Global supply chain forum - supply chain management is the integration of key business processes across the supply chain for the purpose of creating value for customers and stakeholders (Lambert, 2008).

A customer focused definition is given by Hines (2004:p76) "Supply chain strategies require a total systems view of the linkages in the chain that work together efficiently to create customer satisfaction at the end point of delivery to the consumer. As a consequence costs must be lowered throughout the chain by driving out unnecessary costs and focusing attention on adding value. Throughout efficiency must be increased, bottlenecks removed and performance measurement must focus on total systems efficiency and equitable reward distribution to those in the supply chain adding value. The supply chain system must be responsive to customer requirements."

Supply Chain Management as a concept has been widely accredited to a Booz Allen consultant named Keith Oliver who in 1982 defined the concept as follows: Supply chain management (SCM) is the process of planning, implementing, and controlling the operations of the supply chain with the purpose to satisfy customer requirements as efficiently as possible. Supply chain management spans all movement and storage of raw materials, work-in-process inventory, and finished goods from point-of-origin to point-of-consumption. This seems to be the earliest published definition and therefore places the concept of Supply Chain Management at approximately 26 years old. We can see that Supply Chain without the Management is referenced in the definition, so we know that the general idea of a supply flow through a business was recognised prior to Olivers definition. What Oliver really captured was the conscious and deliberate control, integration, and management of the business functions contributing to, and affecting that supply flow through the business, for the purpose of improving performance, costs, flexibility etc, and for the ultimate benefit of the end customer.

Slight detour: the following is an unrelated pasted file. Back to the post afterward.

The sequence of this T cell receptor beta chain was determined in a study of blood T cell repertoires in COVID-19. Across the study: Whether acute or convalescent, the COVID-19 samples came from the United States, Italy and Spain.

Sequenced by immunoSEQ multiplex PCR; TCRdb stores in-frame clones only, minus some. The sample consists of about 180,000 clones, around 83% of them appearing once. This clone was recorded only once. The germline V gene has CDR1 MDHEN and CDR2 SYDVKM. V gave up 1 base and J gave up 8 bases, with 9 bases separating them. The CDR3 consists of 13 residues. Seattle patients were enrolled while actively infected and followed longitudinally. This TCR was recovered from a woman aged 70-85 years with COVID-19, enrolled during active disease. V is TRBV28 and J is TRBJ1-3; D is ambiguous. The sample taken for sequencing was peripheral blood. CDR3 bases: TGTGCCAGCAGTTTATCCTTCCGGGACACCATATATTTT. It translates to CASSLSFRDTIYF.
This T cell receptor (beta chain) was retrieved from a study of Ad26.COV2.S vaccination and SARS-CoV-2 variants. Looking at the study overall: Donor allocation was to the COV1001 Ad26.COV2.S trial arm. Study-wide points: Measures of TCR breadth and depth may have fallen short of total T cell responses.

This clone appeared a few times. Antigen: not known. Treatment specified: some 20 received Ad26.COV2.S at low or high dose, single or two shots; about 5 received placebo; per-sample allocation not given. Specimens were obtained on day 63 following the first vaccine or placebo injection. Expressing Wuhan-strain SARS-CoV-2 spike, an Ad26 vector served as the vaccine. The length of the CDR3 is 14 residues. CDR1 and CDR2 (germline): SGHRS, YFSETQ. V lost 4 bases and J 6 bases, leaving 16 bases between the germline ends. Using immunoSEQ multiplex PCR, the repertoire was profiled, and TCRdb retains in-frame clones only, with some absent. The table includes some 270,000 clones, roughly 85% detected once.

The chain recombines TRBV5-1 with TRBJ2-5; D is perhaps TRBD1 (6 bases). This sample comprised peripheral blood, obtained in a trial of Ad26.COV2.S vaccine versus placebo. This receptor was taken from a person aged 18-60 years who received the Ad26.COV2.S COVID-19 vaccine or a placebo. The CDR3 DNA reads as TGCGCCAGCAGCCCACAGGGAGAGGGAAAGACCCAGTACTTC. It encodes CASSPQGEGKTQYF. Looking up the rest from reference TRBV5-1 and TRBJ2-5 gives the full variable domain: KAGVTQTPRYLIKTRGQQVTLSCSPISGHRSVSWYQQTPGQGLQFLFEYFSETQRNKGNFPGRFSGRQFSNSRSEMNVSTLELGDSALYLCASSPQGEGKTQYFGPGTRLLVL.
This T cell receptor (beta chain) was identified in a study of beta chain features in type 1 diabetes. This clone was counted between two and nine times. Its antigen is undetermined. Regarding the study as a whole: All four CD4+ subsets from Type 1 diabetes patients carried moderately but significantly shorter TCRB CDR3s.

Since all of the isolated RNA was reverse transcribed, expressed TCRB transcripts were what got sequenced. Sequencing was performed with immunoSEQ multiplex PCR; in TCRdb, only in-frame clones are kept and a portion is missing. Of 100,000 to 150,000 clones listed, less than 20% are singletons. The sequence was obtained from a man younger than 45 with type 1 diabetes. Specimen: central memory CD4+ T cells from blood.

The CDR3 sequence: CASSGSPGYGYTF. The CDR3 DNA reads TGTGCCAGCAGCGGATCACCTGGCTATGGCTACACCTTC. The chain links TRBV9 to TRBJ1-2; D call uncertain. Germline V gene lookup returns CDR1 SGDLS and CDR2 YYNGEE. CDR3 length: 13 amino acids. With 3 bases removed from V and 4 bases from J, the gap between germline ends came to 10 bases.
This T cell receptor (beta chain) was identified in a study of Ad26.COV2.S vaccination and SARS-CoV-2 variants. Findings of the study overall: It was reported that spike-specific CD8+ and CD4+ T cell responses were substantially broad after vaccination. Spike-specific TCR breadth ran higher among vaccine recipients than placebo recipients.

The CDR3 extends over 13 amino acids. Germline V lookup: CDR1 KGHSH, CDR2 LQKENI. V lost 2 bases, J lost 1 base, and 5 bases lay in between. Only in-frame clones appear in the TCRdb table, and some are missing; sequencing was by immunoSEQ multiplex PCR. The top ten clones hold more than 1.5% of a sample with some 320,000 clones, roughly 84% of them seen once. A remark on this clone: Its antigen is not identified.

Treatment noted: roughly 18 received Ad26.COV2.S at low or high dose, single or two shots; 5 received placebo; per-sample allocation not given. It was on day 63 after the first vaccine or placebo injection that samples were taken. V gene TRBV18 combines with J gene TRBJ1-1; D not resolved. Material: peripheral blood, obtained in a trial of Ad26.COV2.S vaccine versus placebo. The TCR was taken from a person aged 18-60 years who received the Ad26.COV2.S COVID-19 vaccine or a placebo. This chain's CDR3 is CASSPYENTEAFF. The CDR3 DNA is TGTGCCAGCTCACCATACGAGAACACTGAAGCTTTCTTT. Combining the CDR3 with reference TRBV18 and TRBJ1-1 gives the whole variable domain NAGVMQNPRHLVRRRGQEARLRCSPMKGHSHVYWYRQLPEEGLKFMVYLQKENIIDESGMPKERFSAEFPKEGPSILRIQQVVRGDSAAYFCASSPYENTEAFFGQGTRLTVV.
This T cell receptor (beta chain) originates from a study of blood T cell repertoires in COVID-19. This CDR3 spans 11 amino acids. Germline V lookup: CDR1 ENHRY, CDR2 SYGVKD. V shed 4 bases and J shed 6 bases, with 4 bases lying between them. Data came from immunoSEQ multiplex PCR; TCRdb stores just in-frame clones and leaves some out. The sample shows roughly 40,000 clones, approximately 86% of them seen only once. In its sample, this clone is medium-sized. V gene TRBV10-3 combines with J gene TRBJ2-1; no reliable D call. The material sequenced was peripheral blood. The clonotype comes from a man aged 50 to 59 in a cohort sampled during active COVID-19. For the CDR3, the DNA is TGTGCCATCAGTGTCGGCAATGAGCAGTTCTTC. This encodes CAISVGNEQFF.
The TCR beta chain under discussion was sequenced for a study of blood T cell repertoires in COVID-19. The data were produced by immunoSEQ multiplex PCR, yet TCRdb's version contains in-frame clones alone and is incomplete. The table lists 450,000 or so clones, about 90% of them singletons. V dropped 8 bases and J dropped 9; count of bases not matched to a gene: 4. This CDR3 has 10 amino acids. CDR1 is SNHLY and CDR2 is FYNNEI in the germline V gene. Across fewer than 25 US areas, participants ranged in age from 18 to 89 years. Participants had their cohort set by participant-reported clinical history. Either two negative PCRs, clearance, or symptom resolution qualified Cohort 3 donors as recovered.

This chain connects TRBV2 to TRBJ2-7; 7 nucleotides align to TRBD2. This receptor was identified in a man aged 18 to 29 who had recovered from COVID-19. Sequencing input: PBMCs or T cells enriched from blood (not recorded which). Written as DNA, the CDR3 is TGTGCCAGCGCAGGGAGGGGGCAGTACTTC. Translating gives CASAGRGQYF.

The concept has been defined in simpler terms since that time and is often captured with five words: Plan, Source, Make, Deliver, Return. Both of these definitions allude to a manufacturing origin but of course Supply Chain Management is as relevant to service, retail, distribution, and most other types of companies as it is to manufacturing.

2.1 CONCEPT & IDEA OF SCM


The elements of Supply Chain Management have always existed in business. What changed was the willingness of businesses to recognize the inter-relationship of the various sub areas, and to pursue the benefits generated through coordination and integration, both from a strategy / planning perspective and operationally. The sub areas comprising a supply chain include: Forecasting / Planning Purchasing / Procurement Logistics Operations Inventory Management Transport Warehousing Distribution Customer Service

The sub areas comprising Supply Chain Management are defined further below: Forecasting / Planning: All business need to forecast and plan. To look forward and predict what will be required in terms of resources and materials in order to deliver their product or service to their customer in a timely manner. In this area we find activities such as demand planning, inventory planning, capacity planning etc Purchasing / Procurement:The commercial part of the supply chain is purchasing. Otherwise known as Buying or Procurement. This is where a business identifies suppliers to provide the products and services that it needs to acquire in order to create and deliver its own service or product. Costs and terms of business are negotiated and agreed and contracts created. Thereafter the suppliers performance and future contractual arrangements will be managed in this area.